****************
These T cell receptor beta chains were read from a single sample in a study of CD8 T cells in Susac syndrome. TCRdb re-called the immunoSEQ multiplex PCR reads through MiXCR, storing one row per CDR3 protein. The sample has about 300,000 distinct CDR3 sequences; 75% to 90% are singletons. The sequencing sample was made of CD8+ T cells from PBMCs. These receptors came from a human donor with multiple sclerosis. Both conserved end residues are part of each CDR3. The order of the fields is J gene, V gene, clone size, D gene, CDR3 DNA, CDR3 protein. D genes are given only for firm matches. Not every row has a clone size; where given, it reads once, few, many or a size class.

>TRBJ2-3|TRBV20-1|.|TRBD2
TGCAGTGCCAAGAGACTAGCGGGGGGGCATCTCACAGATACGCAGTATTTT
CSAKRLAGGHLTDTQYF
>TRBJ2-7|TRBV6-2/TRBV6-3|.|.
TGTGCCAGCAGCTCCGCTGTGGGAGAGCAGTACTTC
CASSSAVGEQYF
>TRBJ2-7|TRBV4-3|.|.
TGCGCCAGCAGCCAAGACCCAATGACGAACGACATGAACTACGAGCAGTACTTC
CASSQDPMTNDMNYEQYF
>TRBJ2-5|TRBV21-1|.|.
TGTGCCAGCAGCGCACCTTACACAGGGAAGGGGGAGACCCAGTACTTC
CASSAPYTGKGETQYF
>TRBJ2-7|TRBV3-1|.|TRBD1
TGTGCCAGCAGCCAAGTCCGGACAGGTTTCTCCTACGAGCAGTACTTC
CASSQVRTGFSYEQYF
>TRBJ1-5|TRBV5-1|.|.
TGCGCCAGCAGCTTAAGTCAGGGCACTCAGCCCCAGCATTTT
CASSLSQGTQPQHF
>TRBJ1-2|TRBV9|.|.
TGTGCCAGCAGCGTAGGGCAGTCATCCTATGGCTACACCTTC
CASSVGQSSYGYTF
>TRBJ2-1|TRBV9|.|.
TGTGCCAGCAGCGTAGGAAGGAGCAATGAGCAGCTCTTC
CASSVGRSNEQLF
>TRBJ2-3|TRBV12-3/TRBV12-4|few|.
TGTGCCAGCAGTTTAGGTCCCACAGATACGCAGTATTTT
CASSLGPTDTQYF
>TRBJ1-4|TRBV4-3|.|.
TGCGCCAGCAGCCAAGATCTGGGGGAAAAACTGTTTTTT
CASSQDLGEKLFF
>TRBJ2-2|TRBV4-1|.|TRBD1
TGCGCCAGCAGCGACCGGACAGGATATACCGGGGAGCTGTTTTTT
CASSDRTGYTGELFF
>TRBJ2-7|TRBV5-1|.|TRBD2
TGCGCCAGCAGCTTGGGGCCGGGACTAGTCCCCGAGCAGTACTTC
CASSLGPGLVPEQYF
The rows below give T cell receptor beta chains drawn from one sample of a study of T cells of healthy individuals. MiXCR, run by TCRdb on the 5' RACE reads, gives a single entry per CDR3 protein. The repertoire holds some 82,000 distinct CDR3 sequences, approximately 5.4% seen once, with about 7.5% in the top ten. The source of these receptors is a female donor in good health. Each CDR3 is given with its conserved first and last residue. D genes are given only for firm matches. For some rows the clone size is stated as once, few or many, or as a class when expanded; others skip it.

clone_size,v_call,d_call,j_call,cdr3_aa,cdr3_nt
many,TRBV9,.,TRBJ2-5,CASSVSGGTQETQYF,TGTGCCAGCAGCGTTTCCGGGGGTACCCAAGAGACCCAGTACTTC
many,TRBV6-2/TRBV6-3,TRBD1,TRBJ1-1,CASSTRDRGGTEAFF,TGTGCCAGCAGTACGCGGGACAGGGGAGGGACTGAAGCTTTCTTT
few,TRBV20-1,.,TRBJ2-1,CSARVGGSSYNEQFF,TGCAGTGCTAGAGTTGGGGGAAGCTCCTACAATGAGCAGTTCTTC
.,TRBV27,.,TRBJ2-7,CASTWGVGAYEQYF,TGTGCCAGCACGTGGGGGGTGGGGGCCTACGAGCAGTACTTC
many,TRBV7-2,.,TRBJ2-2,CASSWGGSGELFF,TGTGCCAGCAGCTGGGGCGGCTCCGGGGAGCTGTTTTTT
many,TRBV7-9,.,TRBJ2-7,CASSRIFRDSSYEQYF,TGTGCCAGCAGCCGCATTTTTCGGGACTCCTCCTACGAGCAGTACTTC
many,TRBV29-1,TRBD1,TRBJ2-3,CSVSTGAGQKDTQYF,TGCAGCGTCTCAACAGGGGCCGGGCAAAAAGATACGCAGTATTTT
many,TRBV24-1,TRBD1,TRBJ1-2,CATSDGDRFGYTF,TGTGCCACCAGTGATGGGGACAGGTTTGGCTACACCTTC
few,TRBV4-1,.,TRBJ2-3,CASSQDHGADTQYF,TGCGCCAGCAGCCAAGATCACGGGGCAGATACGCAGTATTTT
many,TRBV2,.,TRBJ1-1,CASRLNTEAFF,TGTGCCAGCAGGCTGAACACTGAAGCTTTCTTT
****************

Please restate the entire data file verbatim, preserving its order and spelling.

These T cell receptor beta chains were read from a single sample in a study of CD8 T cells in Susac syndrome. TCRdb re-called the immunoSEQ multiplex PCR reads through MiXCR, storing one row per CDR3 protein. The sample has about 300,000 distinct CDR3 sequences; 75% to 90% are singletons. The sequencing sample was made of CD8+ T cells from PBMCs. These receptors came from a human donor with multiple sclerosis. Both conserved end residues are part of each CDR3. The order of the fields is J gene, V gene, clone size, D gene, CDR3 DNA, CDR3 protein. D genes are given only for firm matches. Not every row has a clone size; where given, it reads once, few, many or a size class.

>TRBJ2-3|TRBV20-1|.|TRBD2
TGCAGTGCCAAGAGACTAGCGGGGGGGCATCTCACAGATACGCAGTATTTT
CSAKRLAGGHLTDTQYF
>TRBJ2-7|TRBV6-2/TRBV6-3|.|.
TGTGCCAGCAGCTCCGCTGTGGGAGAGCAGTACTTC
CASSSAVGEQYF
>TRBJ2-7|TRBV4-3|.|.
TGCGCCAGCAGCCAAGACCCAATGACGAACGACATGAACTACGAGCAGTACTTC
CASSQDPMTNDMNYEQYF
>TRBJ2-5|TRBV21-1|.|.
TGTGCCAGCAGCGCACCTTACACAGGGAAGGGGGAGACCCAGTACTTC
CASSAPYTGKGETQYF
>TRBJ2-7|TRBV3-1|.|TRBD1
TGTGCCAGCAGCCAAGTCCGGACAGGTTTCTCCTACGAGCAGTACTTC
CASSQVRTGFSYEQYF
>TRBJ1-5|TRBV5-1|.|.
TGCGCCAGCAGCTTAAGTCAGGGCACTCAGCCCCAGCATTTT
CASSLSQGTQPQHF
>TRBJ1-2|TRBV9|.|.
TGTGCCAGCAGCGTAGGGCAGTCATCCTATGGCTACACCTTC
CASSVGQSSYGYTF
>TRBJ2-1|TRBV9|.|.
TGTGCCAGCAGCGTAGGAAGGAGCAATGAGCAGCTCTTC
CASSVGRSNEQLF
>TRBJ2-3|TRBV12-3/TRBV12-4|few|.
TGTGCCAGCAGTTTAGGTCCCACAGATACGCAGTATTTT
CASSLGPTDTQYF
>TRBJ1-4|TRBV4-3|.|.
TGCGCCAGCAGCCAAGATCTGGGGGAAAAACTGTTTTTT
CASSQDLGEKLFF
>TRBJ2-2|TRBV4-1|.|TRBD1
TGCGCCAGCAGCGACCGGACAGGATATACCGGGGAGCTGTTTTTT
CASSDRTGYTGELFF
>TRBJ2-7|TRBV5-1|.|TRBD2
TGCGCCAGCAGCTTGGGGCCGGGACTAGTCCCCGAGCAGTACTTC
CASSLGPGLVPEQYF
The rows below give T cell receptor beta chains drawn from one sample of a study of T cells of healthy individuals. MiXCR, run by TCRdb on the 5' RACE reads, gives a single entry per CDR3 protein. The repertoire holds some 82,000 distinct CDR3 sequences, approximately 5.4% seen once, with about 7.5% in the top ten. The source of these receptors is a female donor in good health. Each CDR3 is given with its conserved first and last residue. D genes are given only for firm matches. For some rows the clone size is stated as once, few or many, or as a class when expanded; others skip it.

clone_size,v_call,d_call,j_call,cdr3_aa,cdr3_nt
many,TRBV9,.,TRBJ2-5,CASSVSGGTQETQYF,TGTGCCAGCAGCGTTTCCGGGGGTACCCAAGAGACCCAGTACTTC
many,TRBV6-2/TRBV6-3,TRBD1,TRBJ1-1,CASSTRDRGGTEAFF,TGTGCCAGCAGTACGCGGGACAGGGGAGGGACTGAAGCTTTCTTT
few,TRBV20-1,.,TRBJ2-1,CSARVGGSSYNEQFF,TGCAGTGCTAGAGTTGGGGGAAGCTCCTACAATGAGCAGTTCTTC
.,TRBV27,.,TRBJ2-7,CASTWGVGAYEQYF,TGTGCCAGCACGTGGGGGGTGGGGGCCTACGAGCAGTACTTC
many,TRBV7-2,.,TRBJ2-2,CASSWGGSGELFF,TGTGCCAGCAGCTGGGGCGGCTCCGGGGAGCTGTTTTTT
many,TRBV7-9,.,TRBJ2-7,CASSRIFRDSSYEQYF,TGTGCCAGCAGCCGCATTTTTCGGGACTCCTCCTACGAGCAGTACTTC
many,TRBV29-1,TRBD1,TRBJ2-3,CSVSTGAGQKDTQYF,TGCAGCGTCTCAACAGGGGCCGGGCAAAAAGATACGCAGTATTTT
many,TRBV24-1,TRBD1,TRBJ1-2,CATSDGDRFGYTF,TGTGCCACCAGTGATGGGGACAGGTTTGGCTACACCTTC
few,TRBV4-1,.,TRBJ2-3,CASSQDHGADTQYF,TGCGCCAGCAGCCAAGATCACGGGGCAGATACGCAGTATTTT
many,TRBV2,.,TRBJ1-1,CASRLNTEAFF,TGTGCCAGCAGGCTGAACACTGAAGCTTTCTTT